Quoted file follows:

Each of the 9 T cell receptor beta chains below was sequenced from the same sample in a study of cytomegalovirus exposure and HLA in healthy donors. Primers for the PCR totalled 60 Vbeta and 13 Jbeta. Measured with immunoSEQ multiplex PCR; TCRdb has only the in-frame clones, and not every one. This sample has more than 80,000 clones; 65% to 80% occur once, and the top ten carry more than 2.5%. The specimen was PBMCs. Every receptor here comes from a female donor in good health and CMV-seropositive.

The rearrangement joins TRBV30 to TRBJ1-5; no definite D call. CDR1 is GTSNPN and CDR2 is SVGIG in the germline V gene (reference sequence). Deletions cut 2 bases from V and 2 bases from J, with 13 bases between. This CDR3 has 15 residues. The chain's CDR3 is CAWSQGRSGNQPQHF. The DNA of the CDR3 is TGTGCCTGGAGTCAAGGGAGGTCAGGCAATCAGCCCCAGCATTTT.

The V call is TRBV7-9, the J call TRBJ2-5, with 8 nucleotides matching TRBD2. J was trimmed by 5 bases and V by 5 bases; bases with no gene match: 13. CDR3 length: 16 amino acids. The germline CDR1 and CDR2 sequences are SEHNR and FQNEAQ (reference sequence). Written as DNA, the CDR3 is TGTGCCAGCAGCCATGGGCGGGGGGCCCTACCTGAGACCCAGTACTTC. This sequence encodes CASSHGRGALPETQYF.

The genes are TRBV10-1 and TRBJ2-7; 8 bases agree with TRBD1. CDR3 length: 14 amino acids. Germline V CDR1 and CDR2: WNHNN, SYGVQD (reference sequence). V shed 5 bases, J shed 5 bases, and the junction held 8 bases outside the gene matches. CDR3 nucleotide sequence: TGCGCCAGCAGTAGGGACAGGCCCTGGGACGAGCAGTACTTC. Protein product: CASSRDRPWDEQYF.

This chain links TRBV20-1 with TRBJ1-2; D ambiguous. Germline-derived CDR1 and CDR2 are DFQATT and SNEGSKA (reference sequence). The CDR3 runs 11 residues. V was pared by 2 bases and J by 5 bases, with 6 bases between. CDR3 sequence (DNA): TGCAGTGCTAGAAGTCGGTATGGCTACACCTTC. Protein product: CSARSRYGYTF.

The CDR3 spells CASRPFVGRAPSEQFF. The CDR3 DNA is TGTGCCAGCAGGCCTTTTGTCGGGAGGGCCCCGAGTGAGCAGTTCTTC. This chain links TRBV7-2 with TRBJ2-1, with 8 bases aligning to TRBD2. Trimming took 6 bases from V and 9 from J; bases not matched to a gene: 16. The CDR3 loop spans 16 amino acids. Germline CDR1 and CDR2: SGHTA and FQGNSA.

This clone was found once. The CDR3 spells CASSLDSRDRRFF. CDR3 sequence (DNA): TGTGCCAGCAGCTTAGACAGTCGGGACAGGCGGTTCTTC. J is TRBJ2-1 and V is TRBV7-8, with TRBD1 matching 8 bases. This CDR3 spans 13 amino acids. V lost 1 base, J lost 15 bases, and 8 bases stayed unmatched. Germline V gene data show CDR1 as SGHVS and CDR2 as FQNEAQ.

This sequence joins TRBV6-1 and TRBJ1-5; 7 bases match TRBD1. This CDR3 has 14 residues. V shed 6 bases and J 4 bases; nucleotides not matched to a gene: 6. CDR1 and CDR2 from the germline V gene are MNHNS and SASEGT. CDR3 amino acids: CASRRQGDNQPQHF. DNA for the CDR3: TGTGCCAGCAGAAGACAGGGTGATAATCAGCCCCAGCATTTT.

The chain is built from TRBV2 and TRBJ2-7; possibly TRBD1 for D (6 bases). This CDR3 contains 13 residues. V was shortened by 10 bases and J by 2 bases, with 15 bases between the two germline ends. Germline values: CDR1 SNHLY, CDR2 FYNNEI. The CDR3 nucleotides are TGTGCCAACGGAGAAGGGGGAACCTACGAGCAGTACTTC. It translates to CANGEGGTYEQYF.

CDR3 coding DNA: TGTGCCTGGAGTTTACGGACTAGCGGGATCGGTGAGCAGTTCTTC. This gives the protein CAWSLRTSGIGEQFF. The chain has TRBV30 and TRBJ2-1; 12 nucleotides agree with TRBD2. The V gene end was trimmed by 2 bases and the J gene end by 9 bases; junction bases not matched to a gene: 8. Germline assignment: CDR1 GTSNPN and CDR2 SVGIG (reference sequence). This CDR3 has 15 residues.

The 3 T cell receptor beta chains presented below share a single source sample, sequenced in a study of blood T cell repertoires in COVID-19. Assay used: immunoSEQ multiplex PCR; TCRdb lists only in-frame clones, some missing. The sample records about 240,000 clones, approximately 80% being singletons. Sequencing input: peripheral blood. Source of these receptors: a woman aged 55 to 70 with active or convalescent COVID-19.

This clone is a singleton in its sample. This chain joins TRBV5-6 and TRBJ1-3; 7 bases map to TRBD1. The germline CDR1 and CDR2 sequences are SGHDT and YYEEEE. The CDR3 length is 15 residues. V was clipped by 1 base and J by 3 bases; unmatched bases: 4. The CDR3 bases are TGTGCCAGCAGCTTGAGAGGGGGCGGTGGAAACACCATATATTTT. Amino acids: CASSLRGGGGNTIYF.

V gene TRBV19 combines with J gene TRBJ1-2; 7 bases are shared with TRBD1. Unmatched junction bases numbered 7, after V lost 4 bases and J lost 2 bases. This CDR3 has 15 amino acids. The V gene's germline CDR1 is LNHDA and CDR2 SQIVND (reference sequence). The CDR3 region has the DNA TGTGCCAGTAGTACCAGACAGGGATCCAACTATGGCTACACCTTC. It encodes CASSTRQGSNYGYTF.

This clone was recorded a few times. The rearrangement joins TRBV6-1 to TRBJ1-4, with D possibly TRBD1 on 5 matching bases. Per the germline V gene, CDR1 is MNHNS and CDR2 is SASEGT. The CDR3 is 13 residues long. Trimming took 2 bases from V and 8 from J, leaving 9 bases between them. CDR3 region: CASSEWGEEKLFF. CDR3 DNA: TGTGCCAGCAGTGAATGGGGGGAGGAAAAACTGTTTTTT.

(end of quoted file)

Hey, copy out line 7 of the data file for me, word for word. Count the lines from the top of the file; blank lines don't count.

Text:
This clone was found once. The CDR3 spells CASSLDSRDRRFF. CDR3 sequence (DNA): TGTGCCAGCAGCTTAGACAGTCGGGACAGGCGGTTCTTC. J is TRBJ2-1 and V is TRBV7-8, with TRBD1 matching 8 bases. This CDR3 spans 13 amino acids. V lost 1 base, J lost 15 bases, and 8 bases stayed unmatched. Germline V gene data show CDR1 as SGHVS and CDR2 as FQNEAQ.